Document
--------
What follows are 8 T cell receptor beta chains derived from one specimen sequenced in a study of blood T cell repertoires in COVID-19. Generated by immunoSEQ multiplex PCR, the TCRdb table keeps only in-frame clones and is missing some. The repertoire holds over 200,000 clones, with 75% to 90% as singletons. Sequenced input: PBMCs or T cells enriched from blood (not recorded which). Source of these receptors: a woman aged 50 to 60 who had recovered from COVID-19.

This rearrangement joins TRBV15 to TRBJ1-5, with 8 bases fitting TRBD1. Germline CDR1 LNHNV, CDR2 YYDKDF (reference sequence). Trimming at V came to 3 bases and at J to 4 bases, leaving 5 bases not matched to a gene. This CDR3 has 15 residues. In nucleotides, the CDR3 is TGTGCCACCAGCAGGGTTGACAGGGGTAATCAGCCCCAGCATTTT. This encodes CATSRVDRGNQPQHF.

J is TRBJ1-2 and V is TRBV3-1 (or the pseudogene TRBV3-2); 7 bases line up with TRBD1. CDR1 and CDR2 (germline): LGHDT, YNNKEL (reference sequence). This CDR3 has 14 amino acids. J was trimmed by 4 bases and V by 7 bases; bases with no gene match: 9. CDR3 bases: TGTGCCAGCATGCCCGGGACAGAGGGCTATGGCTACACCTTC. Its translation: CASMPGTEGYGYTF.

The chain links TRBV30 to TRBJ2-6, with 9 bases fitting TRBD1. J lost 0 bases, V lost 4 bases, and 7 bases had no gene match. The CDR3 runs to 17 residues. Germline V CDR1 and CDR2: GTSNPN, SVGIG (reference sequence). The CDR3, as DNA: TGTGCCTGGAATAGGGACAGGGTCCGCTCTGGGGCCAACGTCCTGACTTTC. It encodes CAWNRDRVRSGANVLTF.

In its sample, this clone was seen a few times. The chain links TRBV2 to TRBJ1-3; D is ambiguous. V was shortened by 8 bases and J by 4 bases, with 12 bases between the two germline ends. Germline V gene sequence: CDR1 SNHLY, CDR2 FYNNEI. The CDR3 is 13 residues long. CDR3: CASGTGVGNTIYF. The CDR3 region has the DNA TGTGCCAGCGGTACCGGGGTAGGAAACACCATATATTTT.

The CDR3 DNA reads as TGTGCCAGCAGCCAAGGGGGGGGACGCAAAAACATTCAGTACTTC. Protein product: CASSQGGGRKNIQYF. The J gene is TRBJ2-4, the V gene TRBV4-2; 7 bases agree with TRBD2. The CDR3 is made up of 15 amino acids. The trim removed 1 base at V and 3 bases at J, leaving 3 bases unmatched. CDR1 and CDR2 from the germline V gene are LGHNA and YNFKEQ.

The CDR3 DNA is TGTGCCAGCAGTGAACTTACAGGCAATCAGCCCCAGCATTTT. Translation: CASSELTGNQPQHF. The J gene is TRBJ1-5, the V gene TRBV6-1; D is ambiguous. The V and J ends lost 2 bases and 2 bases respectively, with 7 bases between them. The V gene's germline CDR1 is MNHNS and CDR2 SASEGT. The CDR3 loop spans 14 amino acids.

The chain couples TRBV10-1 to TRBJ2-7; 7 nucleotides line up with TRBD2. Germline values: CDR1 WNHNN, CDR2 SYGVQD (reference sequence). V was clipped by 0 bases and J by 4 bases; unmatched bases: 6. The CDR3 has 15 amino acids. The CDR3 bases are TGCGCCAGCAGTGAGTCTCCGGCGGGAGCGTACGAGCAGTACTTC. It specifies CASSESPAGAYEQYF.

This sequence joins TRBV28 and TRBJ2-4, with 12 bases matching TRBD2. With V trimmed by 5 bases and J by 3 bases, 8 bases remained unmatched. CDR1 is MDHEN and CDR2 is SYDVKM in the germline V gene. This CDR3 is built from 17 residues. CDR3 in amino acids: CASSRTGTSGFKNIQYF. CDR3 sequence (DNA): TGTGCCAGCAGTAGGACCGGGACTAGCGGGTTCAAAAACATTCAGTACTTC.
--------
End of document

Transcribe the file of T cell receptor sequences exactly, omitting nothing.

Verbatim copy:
What follows are 8 T cell receptor beta chains derived from one specimen sequenced in a study of blood T cell repertoires in COVID-19. Generated by immunoSEQ multiplex PCR, the TCRdb table keeps only in-frame clones and is missing some. The repertoire holds over 200,000 clones, with 75% to 90% as singletons. Sequenced input: PBMCs or T cells enriched from blood (not recorded which). Source of these receptors: a woman aged 50 to 60 who had recovered from COVID-19.

This rearrangement joins TRBV15 to TRBJ1-5, with 8 bases fitting TRBD1. Germline CDR1 LNHNV, CDR2 YYDKDF (reference sequence). Trimming at V came to 3 bases and at J to 4 bases, leaving 5 bases not matched to a gene. This CDR3 has 15 residues. In nucleotides, the CDR3 is TGTGCCACCAGCAGGGTTGACAGGGGTAATCAGCCCCAGCATTTT. This encodes CATSRVDRGNQPQHF.

J is TRBJ1-2 and V is TRBV3-1 (or the pseudogene TRBV3-2); 7 bases line up with TRBD1. CDR1 and CDR2 (germline): LGHDT, YNNKEL (reference sequence). This CDR3 has 14 amino acids. J was trimmed by 4 bases and V by 7 bases; bases with no gene match: 9. CDR3 bases: TGTGCCAGCATGCCCGGGACAGAGGGCTATGGCTACACCTTC. Its translation: CASMPGTEGYGYTF.

The chain links TRBV30 to TRBJ2-6, with 9 bases fitting TRBD1. J lost 0 bases, V lost 4 bases, and 7 bases had no gene match. The CDR3 runs to 17 residues. Germline V CDR1 and CDR2: GTSNPN, SVGIG (reference sequence). The CDR3, as DNA: TGTGCCTGGAATAGGGACAGGGTCCGCTCTGGGGCCAACGTCCTGACTTTC. It encodes CAWNRDRVRSGANVLTF.

In its sample, this clone was seen a few times. The chain links TRBV2 to TRBJ1-3; D is ambiguous. V was shortened by 8 bases and J by 4 bases, with 12 bases between the two germline ends. Germline V gene sequence: CDR1 SNHLY, CDR2 FYNNEI. The CDR3 is 13 residues long. CDR3: CASGTGVGNTIYF. The CDR3 region has the DNA TGTGCCAGCGGTACCGGGGTAGGAAACACCATATATTTT.

The CDR3 DNA reads as TGTGCCAGCAGCCAAGGGGGGGGACGCAAAAACATTCAGTACTTC. Protein product: CASSQGGGRKNIQYF. The J gene is TRBJ2-4, the V gene TRBV4-2; 7 bases agree with TRBD2. The CDR3 is made up of 15 amino acids. The trim removed 1 base at V and 3 bases at J, leaving 3 bases unmatched. CDR1 and CDR2 from the germline V gene are LGHNA and YNFKEQ.

The CDR3 DNA is TGTGCCAGCAGTGAACTTACAGGCAATCAGCCCCAGCATTTT. Translation: CASSELTGNQPQHF. The J gene is TRBJ1-5, the V gene TRBV6-1; D is ambiguous. The V and J ends lost 2 bases and 2 bases respectively, with 7 bases between them. The V gene's germline CDR1 is MNHNS and CDR2 SASEGT. The CDR3 loop spans 14 amino acids.

The chain couples TRBV10-1 to TRBJ2-7; 7 nucleotides line up with TRBD2. Germline values: CDR1 WNHNN, CDR2 SYGVQD (reference sequence). V was clipped by 0 bases and J by 4 bases; unmatched bases: 6. The CDR3 has 15 amino acids. The CDR3 bases are TGCGCCAGCAGTGAGTCTCCGGCGGGAGCGTACGAGCAGTACTTC. It specifies CASSESPAGAYEQYF.

This sequence joins TRBV28 and TRBJ2-4, with 12 bases matching TRBD2. With V trimmed by 5 bases and J by 3 bases, 8 bases remained unmatched. CDR1 is MDHEN and CDR2 is SYDVKM in the germline V gene. This CDR3 is built from 17 residues. CDR3 in amino acids: CASSRTGTSGFKNIQYF. CDR3 sequence (DNA): TGTGCCAGCAGTAGGACCGGGACTAGCGGGTTCAAAAACATTCAGTACTTC.